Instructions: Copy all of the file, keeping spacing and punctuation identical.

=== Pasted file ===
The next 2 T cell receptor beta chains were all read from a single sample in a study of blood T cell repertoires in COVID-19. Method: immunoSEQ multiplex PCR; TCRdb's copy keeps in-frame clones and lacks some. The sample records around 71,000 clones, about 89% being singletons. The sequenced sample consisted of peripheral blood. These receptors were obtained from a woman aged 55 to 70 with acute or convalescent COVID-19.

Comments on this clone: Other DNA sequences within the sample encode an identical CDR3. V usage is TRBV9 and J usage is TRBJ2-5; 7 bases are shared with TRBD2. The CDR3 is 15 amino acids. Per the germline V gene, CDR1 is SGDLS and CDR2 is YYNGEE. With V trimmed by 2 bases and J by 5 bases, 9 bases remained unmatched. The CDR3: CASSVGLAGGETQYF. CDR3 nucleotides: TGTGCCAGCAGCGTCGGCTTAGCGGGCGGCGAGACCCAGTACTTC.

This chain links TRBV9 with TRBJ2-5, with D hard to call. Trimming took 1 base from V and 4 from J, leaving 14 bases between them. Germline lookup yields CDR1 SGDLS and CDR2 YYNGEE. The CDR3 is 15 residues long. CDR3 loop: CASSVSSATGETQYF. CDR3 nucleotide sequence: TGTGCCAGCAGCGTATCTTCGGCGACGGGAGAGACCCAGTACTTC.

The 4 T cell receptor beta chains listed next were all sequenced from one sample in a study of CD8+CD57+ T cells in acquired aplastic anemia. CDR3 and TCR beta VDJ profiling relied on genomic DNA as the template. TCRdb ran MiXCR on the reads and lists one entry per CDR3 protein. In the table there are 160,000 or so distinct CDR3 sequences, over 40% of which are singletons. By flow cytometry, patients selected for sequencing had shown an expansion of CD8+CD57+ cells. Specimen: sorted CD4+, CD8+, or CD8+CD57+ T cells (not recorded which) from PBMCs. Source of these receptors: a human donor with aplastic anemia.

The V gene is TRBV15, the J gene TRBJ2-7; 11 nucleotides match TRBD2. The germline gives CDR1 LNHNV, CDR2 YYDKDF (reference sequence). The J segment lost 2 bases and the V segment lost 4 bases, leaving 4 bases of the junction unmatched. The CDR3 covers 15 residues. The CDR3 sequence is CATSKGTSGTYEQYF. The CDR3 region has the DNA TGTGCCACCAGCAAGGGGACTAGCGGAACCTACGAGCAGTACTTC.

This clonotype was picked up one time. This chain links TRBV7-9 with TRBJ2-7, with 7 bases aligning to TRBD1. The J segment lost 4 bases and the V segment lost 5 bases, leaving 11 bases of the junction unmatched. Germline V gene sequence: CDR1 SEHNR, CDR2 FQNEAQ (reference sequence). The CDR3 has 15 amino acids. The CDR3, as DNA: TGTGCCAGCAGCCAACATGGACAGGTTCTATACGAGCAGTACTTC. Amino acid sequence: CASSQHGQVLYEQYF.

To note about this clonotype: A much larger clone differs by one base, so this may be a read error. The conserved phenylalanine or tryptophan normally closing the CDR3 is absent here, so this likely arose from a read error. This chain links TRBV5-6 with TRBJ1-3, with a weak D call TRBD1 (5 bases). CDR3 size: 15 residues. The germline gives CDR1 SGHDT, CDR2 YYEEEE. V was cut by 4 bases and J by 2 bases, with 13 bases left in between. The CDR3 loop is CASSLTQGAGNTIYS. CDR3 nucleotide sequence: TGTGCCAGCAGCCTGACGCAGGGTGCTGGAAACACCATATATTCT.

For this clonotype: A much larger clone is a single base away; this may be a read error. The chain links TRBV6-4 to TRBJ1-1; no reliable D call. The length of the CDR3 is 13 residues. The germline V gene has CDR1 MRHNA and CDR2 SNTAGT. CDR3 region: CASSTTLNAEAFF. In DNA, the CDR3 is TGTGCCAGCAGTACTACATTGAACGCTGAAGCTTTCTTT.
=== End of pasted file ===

The next 2 T cell receptor beta chains were all read from a single sample in a study of blood T cell repertoires in COVID-19. Method: immunoSEQ multiplex PCR; TCRdb's copy keeps in-frame clones and lacks some. The sample records around 71,000 clones, about 89% being singletons. The sequenced sample consisted of peripheral blood. These receptors were obtained from a woman aged 55 to 70 with acute or convalescent COVID-19.

Comments on this clone: Other DNA sequences within the sample encode an identical CDR3. V usage is TRBV9 and J usage is TRBJ2-5; 7 bases are shared with TRBD2. The CDR3 is 15 amino acids. Per the germline V gene, CDR1 is SGDLS and CDR2 is YYNGEE. With V trimmed by 2 bases and J by 5 bases, 9 bases remained unmatched. The CDR3: CASSVGLAGGETQYF. CDR3 nucleotides: TGTGCCAGCAGCGTCGGCTTAGCGGGCGGCGAGACCCAGTACTTC.

This chain links TRBV9 with TRBJ2-5, with D hard to call. Trimming took 1 base from V and 4 from J, leaving 14 bases between them. Germline lookup yields CDR1 SGDLS and CDR2 YYNGEE. The CDR3 is 15 residues long. CDR3 loop: CASSVSSATGETQYF. CDR3 nucleotide sequence: TGTGCCAGCAGCGTATCTTCGGCGACGGGAGAGACCCAGTACTTC.

The 4 T cell receptor beta chains listed next were all sequenced from one sample in a study of CD8+CD57+ T cells in acquired aplastic anemia. CDR3 and TCR beta VDJ profiling relied on genomic DNA as the template. TCRdb ran MiXCR on the reads and lists one entry per CDR3 protein. In the table there are 160,000 or so distinct CDR3 sequences, over 40% of which are singletons. By flow cytometry, patients selected for sequencing had shown an expansion of CD8+CD57+ cells. Specimen: sorted CD4+, CD8+, or CD8+CD57+ T cells (not recorded which) from PBMCs. Source of these receptors: a human donor with aplastic anemia.

The V gene is TRBV15, the J gene TRBJ2-7; 11 nucleotides match TRBD2. The germline gives CDR1 LNHNV, CDR2 YYDKDF (reference sequence). The J segment lost 2 bases and the V segment lost 4 bases, leaving 4 bases of the junction unmatched. The CDR3 covers 15 residues. The CDR3 sequence is CATSKGTSGTYEQYF. The CDR3 region has the DNA TGTGCCACCAGCAAGGGGACTAGCGGAACCTACGAGCAGTACTTC.

This clonotype was picked up one time. This chain links TRBV7-9 with TRBJ2-7, with 7 bases aligning to TRBD1. The J segment lost 4 bases and the V segment lost 5 bases, leaving 11 bases of the junction unmatched. Germline V gene sequence: CDR1 SEHNR, CDR2 FQNEAQ (reference sequence). The CDR3 has 15 amino acids. The CDR3, as DNA: TGTGCCAGCAGCCAACATGGACAGGTTCTATACGAGCAGTACTTC. Amino acid sequence: CASSQHGQVLYEQYF.

To note about this clonotype: A much larger clone differs by one base, so this may be a read error. The conserved phenylalanine or tryptophan normally closing the CDR3 is absent here, so this likely arose from a read error. This chain links TRBV5-6 with TRBJ1-3, with a weak D call TRBD1 (5 bases). CDR3 size: 15 residues. The germline gives CDR1 SGHDT, CDR2 YYEEEE. V was cut by 4 bases and J by 2 bases, with 13 bases left in between. The CDR3 loop is CASSLTQGAGNTIYS. CDR3 nucleotide sequence: TGTGCCAGCAGCCTGACGCAGGGTGCTGGAAACACCATATATTCT.

For this clonotype: A much larger clone is a single base away; this may be a read error. The chain links TRBV6-4 to TRBJ1-1; no reliable D call. The length of the CDR3 is 13 residues. The germline V gene has CDR1 MRHNA and CDR2 SNTAGT. CDR3 region: CASSTTLNAEAFF. In DNA, the CDR3 is TGTGCCAGCAGTACTACATTGAACGCTGAAGCTTTCTTT.